If U.S. voters choose Republican presidential candidate Marco Rubio in 2016, they will also be voting to reverse the historic diplomatic thaw between the United States and Cuba, Rubio said Friday. The remarks come a week after the White House announced the U.S. and Cuba would be reopening embassies in each other’s countries after 50 years of frozen relations.
In an interview with The Guardian, the Florida senator said President Barack Obama’s moves to re-establish ties with the Caribbean nation were in violation of the law, and that he would “absolutely” roll back Obama’s actions if he became president. Rubio also said Obama ignored statutes that required Congressional approval for such action. “As president, I will follow the law,” he said.
Rubio, the son of Cuban immigrants, has long been a critic of Cuba’s Communist government and President Obama’s efforts to resume relations with Cuban President Raúl Castro’s administration. Since Obama and Castro announced the diplomatic thaw in December, high-level officials from both countries have met for four rounds of talks in Havana to hash out terms for reopening the embassies and diplomatic channels. The United States removed Cuba from its list of state sponsors of terrorism in May, which was a key prerequisite for the Castro administration to move forward with the talks. The embassies are set to reopen July 20, the White House said last week.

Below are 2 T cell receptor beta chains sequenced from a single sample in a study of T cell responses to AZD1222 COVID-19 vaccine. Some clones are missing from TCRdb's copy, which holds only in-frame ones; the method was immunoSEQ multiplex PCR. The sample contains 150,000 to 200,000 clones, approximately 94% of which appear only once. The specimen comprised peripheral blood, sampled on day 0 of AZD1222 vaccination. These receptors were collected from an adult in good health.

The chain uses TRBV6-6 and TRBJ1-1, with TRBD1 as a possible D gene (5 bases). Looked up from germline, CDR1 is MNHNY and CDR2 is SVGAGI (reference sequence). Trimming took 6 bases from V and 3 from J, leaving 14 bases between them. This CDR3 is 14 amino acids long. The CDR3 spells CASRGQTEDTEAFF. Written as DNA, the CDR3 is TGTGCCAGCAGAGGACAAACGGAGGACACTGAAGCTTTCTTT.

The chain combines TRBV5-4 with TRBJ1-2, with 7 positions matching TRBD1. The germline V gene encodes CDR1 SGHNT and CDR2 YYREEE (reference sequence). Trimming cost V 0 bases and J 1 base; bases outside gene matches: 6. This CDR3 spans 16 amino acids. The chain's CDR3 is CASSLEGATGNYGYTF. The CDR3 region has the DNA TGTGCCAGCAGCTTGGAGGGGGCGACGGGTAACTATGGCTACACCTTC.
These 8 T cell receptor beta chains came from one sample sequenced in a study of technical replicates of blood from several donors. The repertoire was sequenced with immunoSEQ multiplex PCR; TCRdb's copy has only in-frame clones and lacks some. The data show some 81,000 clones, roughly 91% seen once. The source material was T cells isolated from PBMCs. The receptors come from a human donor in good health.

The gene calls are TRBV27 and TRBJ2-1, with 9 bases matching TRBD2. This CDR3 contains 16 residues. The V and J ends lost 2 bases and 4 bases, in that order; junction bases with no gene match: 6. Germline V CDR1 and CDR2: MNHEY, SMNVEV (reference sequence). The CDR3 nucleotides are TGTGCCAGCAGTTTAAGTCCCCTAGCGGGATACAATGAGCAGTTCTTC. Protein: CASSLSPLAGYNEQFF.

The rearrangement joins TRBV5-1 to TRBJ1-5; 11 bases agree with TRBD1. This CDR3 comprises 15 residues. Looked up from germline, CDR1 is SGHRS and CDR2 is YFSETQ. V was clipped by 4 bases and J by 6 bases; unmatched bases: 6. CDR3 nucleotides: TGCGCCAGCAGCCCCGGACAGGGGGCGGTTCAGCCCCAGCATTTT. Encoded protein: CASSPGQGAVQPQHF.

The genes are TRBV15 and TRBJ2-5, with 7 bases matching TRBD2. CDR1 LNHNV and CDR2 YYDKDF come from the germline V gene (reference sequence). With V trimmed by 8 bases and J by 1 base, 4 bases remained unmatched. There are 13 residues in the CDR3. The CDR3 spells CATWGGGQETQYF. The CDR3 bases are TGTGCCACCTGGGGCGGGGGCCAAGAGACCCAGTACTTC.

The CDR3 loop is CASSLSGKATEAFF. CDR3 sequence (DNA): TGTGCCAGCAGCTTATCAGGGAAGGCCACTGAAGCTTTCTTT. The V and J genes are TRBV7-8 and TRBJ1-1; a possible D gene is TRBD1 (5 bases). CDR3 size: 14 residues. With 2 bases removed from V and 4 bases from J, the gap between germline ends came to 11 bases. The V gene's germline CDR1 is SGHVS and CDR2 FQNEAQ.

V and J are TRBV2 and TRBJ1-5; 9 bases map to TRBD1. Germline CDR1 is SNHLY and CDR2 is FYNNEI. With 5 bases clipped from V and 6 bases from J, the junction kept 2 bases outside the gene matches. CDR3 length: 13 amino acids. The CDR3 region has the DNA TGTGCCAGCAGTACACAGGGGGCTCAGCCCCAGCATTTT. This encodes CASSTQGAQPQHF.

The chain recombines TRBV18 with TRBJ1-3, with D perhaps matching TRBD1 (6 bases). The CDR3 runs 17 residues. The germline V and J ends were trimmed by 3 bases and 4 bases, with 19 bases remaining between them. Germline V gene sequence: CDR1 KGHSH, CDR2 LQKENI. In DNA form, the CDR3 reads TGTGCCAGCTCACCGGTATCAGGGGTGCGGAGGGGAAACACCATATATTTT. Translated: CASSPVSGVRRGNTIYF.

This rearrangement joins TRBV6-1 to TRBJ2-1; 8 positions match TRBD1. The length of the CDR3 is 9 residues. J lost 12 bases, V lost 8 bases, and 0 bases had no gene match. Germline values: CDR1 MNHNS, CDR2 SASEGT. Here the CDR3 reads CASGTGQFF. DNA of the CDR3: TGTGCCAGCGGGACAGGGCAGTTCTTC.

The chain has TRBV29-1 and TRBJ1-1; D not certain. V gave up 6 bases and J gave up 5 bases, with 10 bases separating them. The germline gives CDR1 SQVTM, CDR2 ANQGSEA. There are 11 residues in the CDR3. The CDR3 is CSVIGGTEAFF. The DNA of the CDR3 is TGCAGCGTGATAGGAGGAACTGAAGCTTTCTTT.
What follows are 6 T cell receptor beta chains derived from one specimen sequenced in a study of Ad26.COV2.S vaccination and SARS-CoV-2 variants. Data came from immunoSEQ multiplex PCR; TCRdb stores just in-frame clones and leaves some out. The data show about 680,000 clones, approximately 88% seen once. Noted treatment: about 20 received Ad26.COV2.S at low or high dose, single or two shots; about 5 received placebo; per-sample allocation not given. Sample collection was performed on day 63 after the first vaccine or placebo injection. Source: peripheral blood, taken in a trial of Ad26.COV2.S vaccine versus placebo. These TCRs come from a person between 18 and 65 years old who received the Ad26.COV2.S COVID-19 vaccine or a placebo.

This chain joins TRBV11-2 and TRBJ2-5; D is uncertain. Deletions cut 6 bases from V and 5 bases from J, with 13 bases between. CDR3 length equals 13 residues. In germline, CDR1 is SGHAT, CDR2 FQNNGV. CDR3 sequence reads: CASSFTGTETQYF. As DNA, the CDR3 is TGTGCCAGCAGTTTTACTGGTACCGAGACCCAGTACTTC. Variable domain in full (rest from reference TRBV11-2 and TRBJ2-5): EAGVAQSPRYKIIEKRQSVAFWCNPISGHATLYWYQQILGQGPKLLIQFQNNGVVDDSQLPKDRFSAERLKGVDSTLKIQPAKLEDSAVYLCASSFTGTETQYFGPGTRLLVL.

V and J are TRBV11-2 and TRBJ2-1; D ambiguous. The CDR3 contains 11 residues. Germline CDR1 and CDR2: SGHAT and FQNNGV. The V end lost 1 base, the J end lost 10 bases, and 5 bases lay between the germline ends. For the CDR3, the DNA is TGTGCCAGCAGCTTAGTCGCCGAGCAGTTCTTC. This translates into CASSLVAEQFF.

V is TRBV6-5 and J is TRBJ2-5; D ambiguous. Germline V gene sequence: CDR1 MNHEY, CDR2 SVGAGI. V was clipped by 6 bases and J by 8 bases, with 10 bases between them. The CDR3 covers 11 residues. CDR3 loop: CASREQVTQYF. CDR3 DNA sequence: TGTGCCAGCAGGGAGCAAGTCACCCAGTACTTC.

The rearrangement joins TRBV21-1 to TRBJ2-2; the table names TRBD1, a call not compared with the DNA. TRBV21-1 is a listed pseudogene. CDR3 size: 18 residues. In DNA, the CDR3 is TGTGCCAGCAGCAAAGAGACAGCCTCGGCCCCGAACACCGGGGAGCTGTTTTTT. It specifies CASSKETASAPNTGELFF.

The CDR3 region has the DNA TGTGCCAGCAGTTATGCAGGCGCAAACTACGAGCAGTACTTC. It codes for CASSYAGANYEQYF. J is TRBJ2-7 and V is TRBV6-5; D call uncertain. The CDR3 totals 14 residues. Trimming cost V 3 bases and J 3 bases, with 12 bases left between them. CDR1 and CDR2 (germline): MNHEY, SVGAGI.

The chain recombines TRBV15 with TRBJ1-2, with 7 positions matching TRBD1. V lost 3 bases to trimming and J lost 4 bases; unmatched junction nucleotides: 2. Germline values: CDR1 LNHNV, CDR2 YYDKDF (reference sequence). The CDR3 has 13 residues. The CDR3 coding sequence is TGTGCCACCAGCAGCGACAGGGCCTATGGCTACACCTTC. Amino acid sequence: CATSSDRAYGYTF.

The moves don’t roll back the longstanding U.S. economic embargo on Cuba, which has been in place since the early 1960s. Only Congress can vote to repeal the embargo, but President Obama has used the thaw to encourage lawmakers to make the move. Rubio told the Guardian that the embargo remained a critical way for the United States to exert pressure on Castro’s government to respect democracy and human rights.
“We could have used, and can use, economic sanctions through the embargo as leverage to gain democratic concessions and openings for the Cuban people in exchange for alleviating some of these conditions, especially the diplomatic recognition and the removal of Cuba from the state sponsor of terrorism list,” Rubio said, arguing that the Obama administration has now lifted pressure off the Cuban government without achieving any of the reforms.
Rubio penned a New York Times op-ed Thursday detailing his views on Cuba. “[O]ur extensive experience with transitions from Communism has shown that economic opening and diplomatic engagement do not automatically lead to political freedom,” he wrote, citing U.S. relations with China and Vietnam as examples.
Rubio’s determination to roll back the thaw, however, doesn’t fall into step with the views of most Americans, studies show. According to a January poll by the Pew Research Center, 63 percent of Americans favor the U.S. re-establishing relations with Cuba, and 66 percent support ending the embargo. Cubans, meanwhile, overwhelmingly support the resumption of relations, according to a survey by Bendixen and Amandi International published in April, which found support for the policy from 97 percent of those polled on the island.